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Am I

Sydney Festival and Sydney Opera House present AM I by Shaun Parker and Company. Music by Nick Wales. In the Drama Theatre at the Sydney Opera House.

AM I is a new work arising from the creative inspirations of Shaun Parker, Nick Wales and their artistic team. Mr Parker and Mr Wales have collaborated on numerous works, including SPILLS AND TROLLEYS for the London 2012 Cultural Olympiad, HAPPY AS LARRY (with Bree van Reyk), THE YARD and THIS SHOW IS ABOUT PEOPLE. It is a collaboration that is maturing into great things and it was a wonderful to watch AM I, unfold:

A new music and dance collaboration investigating the notion of ‘I’ within the context of the modern-day global tribe.

It seems, to me, to be one of their best integrations of text, movement, dance, music and design to date.

The text, which is the spine of this work (Dramaturgy by Veronica Neave), talks of notions of the origins of life from ‘nothing’, to the explosion of a light-energy, to the creation of the universe and, then, particularly, to the wonder of the complex, and yet simple creation of the “universe” that is the human – its unique brain (the beauty of mathematics: the idea of Pi, as a perplexing, remarkable agent to all we know, is tantalisingly brought to the ‘table’ of discussion). It acknowledges the efforts of man in his attempts to solve his wonder, his curiosity, both, through science and religion, or, science or religion. Amusingly, in a latter speech, there is a listing of all the ‘historic’ deities from pagan to contemporary times spilling into, even, the influence of searching for ‘perceptions of a God’, perhaps, through agents such as: MDMA or caffeine (!), twitter, grinder (!); a post-modern joke-nod to the audience, that struck the right chords of collaborative effect from the startled and bemused ‘us’, in our seats, when we suddenly recognised some of the every day touchstones of our curiosity of this otherwise sober search for understanding, meaning, with a jolt of humour.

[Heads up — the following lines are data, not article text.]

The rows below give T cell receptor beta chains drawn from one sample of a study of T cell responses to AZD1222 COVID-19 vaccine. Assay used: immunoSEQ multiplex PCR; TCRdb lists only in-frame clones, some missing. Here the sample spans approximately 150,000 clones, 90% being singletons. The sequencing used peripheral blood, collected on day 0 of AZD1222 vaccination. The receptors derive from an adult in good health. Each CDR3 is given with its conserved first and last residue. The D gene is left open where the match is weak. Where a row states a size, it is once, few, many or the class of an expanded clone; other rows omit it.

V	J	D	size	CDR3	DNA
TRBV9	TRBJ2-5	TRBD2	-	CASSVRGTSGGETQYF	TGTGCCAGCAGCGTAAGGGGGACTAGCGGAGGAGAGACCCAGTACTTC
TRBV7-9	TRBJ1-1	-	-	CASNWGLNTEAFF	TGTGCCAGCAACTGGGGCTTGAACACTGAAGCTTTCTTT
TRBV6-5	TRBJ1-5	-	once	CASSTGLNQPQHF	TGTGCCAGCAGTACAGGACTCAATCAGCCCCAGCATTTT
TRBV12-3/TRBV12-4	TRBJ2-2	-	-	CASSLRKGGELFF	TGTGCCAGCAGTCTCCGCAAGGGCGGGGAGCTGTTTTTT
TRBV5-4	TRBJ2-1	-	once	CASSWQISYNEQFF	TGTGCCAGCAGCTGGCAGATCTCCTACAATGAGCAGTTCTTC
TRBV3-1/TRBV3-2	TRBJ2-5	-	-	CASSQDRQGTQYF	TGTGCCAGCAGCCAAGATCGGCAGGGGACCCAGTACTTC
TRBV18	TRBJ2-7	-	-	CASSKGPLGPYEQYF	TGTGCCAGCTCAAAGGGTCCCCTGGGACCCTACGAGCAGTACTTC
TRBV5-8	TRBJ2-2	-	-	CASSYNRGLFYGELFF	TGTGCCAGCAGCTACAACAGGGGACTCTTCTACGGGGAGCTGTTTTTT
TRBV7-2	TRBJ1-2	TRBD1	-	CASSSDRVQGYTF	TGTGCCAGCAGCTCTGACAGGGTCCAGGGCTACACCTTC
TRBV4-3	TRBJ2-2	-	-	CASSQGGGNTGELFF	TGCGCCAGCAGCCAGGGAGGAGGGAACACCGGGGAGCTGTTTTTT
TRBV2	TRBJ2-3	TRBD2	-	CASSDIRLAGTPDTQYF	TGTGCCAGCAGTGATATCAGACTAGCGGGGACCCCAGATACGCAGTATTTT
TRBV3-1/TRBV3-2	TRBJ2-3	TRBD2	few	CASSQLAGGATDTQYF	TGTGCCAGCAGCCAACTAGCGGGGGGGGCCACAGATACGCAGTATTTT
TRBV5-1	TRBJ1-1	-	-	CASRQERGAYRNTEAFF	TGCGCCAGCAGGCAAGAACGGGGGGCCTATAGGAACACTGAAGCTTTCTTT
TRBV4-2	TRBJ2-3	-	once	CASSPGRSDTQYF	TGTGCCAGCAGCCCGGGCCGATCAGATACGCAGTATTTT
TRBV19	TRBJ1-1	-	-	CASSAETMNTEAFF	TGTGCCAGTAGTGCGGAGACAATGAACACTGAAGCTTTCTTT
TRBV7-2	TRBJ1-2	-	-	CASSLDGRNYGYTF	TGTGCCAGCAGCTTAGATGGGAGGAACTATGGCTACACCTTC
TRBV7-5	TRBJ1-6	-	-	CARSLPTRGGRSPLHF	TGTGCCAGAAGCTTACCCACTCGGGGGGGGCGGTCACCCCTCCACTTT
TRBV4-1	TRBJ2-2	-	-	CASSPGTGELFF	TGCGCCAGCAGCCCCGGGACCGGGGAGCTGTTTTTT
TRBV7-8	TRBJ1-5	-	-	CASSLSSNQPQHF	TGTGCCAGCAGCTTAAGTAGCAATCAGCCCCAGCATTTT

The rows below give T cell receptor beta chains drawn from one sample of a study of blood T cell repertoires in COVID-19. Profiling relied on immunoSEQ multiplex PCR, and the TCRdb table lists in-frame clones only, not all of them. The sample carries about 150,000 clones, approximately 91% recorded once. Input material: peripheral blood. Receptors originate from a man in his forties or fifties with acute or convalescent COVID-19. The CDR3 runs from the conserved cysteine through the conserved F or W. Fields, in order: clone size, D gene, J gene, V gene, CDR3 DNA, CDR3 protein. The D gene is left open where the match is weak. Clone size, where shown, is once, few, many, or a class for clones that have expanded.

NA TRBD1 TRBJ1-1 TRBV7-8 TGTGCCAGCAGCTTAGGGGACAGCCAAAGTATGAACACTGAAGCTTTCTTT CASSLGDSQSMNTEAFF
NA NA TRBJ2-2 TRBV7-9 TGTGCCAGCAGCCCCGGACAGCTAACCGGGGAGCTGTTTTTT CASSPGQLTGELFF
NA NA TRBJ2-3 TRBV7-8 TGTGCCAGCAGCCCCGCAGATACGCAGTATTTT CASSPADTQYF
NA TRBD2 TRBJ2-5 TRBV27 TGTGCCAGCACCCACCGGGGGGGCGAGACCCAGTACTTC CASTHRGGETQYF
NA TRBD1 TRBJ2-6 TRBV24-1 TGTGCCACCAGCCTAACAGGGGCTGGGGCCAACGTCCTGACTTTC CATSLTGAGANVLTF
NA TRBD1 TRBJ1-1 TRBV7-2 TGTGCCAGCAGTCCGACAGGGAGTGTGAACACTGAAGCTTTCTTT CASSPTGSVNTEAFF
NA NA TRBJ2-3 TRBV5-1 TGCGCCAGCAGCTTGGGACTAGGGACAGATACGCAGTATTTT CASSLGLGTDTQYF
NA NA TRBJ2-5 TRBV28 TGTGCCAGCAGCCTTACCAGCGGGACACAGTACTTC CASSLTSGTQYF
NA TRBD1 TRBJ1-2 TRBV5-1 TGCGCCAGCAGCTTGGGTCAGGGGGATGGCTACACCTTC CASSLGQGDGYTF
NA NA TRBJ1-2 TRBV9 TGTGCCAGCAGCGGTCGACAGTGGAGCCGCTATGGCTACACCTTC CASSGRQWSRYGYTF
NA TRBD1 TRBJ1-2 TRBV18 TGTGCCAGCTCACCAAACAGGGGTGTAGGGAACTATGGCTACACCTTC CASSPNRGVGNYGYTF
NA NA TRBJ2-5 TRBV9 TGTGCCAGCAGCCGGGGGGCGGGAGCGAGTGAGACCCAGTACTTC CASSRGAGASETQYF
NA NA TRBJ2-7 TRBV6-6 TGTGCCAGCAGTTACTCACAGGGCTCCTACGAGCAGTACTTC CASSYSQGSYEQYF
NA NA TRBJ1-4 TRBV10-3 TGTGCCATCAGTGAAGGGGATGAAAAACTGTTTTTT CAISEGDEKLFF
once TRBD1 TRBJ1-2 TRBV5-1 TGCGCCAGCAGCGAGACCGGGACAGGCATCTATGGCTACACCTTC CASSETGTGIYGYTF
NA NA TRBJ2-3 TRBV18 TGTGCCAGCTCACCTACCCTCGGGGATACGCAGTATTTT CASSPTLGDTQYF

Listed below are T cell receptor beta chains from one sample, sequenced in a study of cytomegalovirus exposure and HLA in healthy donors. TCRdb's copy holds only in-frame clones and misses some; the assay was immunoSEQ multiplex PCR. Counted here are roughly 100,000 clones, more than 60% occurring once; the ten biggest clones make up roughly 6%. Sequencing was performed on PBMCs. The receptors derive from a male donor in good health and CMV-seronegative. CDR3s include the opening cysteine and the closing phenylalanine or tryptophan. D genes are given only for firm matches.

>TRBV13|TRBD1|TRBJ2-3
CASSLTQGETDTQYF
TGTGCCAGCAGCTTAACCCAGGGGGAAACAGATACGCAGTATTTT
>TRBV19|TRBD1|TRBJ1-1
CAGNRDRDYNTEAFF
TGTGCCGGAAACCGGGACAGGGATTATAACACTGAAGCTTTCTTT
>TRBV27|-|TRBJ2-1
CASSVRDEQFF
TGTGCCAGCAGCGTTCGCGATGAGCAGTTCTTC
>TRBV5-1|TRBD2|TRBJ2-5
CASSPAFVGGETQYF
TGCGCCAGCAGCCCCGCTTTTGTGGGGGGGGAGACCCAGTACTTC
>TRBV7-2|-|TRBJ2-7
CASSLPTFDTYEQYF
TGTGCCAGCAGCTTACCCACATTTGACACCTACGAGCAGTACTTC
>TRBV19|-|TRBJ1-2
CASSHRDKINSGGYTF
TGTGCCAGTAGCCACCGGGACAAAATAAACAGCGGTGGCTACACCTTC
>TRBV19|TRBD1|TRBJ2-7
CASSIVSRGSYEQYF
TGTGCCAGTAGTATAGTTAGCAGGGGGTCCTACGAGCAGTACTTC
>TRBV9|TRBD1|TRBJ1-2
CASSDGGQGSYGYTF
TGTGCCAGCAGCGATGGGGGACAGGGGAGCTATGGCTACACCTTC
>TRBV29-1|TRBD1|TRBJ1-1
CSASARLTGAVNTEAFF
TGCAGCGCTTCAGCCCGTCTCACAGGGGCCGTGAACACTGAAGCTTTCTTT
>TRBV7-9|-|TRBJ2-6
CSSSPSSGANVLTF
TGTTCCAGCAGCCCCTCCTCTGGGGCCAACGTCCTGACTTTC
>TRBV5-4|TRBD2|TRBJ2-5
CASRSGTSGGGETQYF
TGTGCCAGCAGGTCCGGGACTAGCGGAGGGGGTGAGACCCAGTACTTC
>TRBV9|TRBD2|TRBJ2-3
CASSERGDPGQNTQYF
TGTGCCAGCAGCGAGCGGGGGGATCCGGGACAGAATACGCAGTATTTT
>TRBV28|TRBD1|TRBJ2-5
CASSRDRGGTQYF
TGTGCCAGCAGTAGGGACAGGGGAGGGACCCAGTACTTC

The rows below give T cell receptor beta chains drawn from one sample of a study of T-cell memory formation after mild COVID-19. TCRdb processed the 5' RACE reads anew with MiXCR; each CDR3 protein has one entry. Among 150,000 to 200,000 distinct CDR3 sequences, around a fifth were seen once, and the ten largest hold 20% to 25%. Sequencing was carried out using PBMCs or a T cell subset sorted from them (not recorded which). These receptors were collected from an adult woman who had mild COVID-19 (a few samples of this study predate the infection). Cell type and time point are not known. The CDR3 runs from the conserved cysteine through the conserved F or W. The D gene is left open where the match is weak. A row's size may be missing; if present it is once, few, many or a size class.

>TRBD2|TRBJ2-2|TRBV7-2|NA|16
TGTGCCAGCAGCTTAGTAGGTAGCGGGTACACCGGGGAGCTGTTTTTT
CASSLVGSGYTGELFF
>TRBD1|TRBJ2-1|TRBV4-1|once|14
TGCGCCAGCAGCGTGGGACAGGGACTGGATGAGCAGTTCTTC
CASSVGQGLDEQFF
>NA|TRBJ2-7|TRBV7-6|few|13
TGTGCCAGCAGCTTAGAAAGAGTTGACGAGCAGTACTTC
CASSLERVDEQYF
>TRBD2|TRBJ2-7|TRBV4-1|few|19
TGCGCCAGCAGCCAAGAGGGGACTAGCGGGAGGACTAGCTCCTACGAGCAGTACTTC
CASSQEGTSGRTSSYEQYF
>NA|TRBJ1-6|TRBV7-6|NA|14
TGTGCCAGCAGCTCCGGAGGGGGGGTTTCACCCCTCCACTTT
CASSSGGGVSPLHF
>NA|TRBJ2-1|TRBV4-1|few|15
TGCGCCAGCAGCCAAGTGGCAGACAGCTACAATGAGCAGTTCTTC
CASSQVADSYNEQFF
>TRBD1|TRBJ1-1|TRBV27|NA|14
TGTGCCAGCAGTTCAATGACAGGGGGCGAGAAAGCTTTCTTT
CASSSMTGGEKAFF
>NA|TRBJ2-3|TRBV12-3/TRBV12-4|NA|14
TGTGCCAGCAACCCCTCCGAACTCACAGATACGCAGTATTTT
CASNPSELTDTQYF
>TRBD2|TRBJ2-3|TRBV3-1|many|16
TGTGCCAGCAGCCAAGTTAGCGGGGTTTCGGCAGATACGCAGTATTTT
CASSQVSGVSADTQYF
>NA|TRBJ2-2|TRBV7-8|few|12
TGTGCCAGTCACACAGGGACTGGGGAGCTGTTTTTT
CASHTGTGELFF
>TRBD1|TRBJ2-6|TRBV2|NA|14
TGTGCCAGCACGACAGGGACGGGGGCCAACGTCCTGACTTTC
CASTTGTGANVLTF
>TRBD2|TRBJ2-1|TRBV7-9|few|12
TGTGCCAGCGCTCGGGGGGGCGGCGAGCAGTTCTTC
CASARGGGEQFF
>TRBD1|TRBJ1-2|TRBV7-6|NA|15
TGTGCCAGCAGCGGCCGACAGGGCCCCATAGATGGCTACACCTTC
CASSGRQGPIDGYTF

This dramaturgy began with the idea of our beginning as ‘nothing’ and took us with all our scientific and philosophical complexities to a finishing point of ‘nothing’. A circle of thought provocation was drawn, rewardingly, for us, as the light faded to a metaphoric theatrical ‘nothing’ after a mere, but intense, 75 minutes. Mr Parker in his notes, in the program, tells us; “AM I attempts to qualify what it means to identify ourselves as ‘I’. Am I my culture? Am I my faith? Am I my genetic material? Am I a random cosmological consequence? …” These questions, ideas, were also raised in another work, co-incidentally (or not), by a dance company: the Australian Dance Theatre (ADT), in 2012, in Garry Stewart’s, BE YOUR SELF.

Maybe, these creators/works have lead us to the next step of enquiry which, perforce may have us concede that the essential Platonic notion of the ‘inner self’ is misconceived.